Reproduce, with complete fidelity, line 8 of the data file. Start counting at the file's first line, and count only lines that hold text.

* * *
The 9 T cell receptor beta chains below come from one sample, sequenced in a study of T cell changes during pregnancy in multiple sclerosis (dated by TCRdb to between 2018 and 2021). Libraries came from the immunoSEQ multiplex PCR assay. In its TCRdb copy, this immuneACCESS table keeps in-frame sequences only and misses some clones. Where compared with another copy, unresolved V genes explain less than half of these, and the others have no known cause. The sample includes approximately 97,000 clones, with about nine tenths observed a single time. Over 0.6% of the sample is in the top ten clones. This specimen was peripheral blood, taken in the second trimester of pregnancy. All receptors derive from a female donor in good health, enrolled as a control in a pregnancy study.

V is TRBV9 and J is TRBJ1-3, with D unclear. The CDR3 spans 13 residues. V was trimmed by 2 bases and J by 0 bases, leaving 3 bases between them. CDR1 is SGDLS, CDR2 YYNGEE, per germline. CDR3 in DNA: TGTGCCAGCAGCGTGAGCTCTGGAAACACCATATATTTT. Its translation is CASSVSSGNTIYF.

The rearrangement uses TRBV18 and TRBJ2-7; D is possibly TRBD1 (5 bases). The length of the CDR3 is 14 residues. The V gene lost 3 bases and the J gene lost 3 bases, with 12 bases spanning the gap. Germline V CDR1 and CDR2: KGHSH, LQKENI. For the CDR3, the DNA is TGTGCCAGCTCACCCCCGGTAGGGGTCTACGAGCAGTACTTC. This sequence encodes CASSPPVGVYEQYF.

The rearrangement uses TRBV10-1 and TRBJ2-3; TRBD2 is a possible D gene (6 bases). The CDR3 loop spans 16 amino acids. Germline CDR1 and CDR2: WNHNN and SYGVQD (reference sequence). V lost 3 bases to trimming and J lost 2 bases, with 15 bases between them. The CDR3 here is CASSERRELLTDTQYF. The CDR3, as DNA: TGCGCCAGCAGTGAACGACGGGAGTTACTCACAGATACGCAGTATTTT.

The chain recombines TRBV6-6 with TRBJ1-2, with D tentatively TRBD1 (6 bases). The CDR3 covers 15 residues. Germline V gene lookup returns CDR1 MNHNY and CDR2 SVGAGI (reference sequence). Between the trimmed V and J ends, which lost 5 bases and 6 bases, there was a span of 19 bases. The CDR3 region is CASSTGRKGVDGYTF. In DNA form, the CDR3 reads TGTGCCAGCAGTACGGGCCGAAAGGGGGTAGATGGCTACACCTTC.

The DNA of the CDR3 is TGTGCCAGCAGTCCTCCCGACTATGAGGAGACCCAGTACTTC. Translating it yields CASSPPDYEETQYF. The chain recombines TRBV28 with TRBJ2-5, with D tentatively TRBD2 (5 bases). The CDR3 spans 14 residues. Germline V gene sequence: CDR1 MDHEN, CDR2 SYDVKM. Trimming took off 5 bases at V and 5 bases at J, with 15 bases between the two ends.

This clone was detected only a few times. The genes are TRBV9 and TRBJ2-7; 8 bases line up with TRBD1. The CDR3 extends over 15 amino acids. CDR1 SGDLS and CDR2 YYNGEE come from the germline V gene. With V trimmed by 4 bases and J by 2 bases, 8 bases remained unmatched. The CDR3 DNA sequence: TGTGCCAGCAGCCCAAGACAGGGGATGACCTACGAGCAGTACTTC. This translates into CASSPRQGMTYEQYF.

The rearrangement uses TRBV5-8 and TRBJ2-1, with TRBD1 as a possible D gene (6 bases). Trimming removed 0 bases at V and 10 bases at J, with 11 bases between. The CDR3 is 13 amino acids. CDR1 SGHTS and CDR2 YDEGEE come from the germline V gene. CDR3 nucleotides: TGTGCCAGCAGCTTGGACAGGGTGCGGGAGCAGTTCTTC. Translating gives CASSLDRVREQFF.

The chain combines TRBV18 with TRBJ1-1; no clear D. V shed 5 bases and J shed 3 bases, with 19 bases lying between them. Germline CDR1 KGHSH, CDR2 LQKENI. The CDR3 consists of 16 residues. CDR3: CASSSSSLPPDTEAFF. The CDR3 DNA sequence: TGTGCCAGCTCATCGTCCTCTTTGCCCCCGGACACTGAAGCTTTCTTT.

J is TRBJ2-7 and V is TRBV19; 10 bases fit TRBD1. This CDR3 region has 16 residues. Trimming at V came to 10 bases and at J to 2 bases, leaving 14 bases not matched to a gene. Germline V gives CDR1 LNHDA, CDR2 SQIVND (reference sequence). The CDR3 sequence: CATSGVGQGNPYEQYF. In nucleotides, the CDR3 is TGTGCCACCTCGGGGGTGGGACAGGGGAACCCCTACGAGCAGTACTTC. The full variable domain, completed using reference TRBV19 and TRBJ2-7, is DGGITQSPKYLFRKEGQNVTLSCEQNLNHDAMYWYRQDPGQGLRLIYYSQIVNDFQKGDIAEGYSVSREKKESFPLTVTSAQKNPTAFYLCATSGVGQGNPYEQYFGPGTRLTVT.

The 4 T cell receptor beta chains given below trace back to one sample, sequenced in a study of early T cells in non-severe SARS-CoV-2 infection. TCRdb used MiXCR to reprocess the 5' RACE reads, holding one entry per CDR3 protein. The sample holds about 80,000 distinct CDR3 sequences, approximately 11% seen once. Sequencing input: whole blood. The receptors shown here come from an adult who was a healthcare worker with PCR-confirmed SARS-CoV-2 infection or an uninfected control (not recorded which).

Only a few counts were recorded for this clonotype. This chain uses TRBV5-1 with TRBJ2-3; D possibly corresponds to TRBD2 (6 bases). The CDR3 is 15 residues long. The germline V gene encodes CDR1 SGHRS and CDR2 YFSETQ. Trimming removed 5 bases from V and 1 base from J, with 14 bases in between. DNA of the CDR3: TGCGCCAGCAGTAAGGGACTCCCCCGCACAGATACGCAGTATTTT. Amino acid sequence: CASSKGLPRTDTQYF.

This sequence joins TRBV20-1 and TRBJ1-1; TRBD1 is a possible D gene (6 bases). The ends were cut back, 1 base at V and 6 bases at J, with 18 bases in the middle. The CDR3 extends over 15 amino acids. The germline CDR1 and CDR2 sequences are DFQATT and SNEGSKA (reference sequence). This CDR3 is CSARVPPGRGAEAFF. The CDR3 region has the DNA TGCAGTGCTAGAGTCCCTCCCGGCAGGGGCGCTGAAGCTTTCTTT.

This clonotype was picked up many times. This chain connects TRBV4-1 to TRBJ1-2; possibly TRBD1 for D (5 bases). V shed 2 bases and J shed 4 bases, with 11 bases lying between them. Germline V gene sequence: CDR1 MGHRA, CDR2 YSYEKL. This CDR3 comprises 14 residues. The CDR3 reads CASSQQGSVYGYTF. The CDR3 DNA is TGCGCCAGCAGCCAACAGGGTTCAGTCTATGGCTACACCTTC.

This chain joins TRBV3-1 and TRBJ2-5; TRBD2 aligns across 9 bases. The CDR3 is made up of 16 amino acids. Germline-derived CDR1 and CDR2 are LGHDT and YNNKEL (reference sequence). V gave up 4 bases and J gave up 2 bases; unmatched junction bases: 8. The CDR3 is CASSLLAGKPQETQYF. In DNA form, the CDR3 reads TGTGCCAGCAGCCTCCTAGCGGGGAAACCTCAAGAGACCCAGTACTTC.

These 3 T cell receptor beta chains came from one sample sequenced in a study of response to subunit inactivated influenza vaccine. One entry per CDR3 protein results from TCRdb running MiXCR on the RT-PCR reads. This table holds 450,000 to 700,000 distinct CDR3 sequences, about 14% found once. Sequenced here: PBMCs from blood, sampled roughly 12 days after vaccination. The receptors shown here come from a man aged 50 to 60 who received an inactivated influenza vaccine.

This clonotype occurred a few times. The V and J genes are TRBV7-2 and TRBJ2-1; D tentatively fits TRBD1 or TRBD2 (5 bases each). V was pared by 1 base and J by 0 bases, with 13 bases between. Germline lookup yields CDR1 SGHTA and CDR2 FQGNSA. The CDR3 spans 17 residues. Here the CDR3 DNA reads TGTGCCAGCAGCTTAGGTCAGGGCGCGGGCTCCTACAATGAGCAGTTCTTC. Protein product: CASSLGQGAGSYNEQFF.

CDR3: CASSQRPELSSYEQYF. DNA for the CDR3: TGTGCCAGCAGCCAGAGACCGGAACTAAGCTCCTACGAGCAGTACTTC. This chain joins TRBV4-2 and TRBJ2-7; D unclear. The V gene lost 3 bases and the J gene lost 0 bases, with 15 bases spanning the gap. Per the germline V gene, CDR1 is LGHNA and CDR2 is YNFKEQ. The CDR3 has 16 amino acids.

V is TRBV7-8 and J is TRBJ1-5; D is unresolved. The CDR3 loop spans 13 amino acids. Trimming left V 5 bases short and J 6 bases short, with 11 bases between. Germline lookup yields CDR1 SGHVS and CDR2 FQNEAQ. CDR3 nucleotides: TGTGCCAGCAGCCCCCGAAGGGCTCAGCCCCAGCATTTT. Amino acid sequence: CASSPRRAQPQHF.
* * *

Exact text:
The rearrangement uses TRBV5-8 and TRBJ2-1, with TRBD1 as a possible D gene (6 bases). Trimming removed 0 bases at V and 10 bases at J, with 11 bases between. The CDR3 is 13 amino acids. CDR1 SGHTS and CDR2 YDEGEE come from the germline V gene. CDR3 nucleotides: TGTGCCAGCAGCTTGGACAGGGTGCGGGAGCAGTTCTTC. Translating gives CASSLDRVREQFF.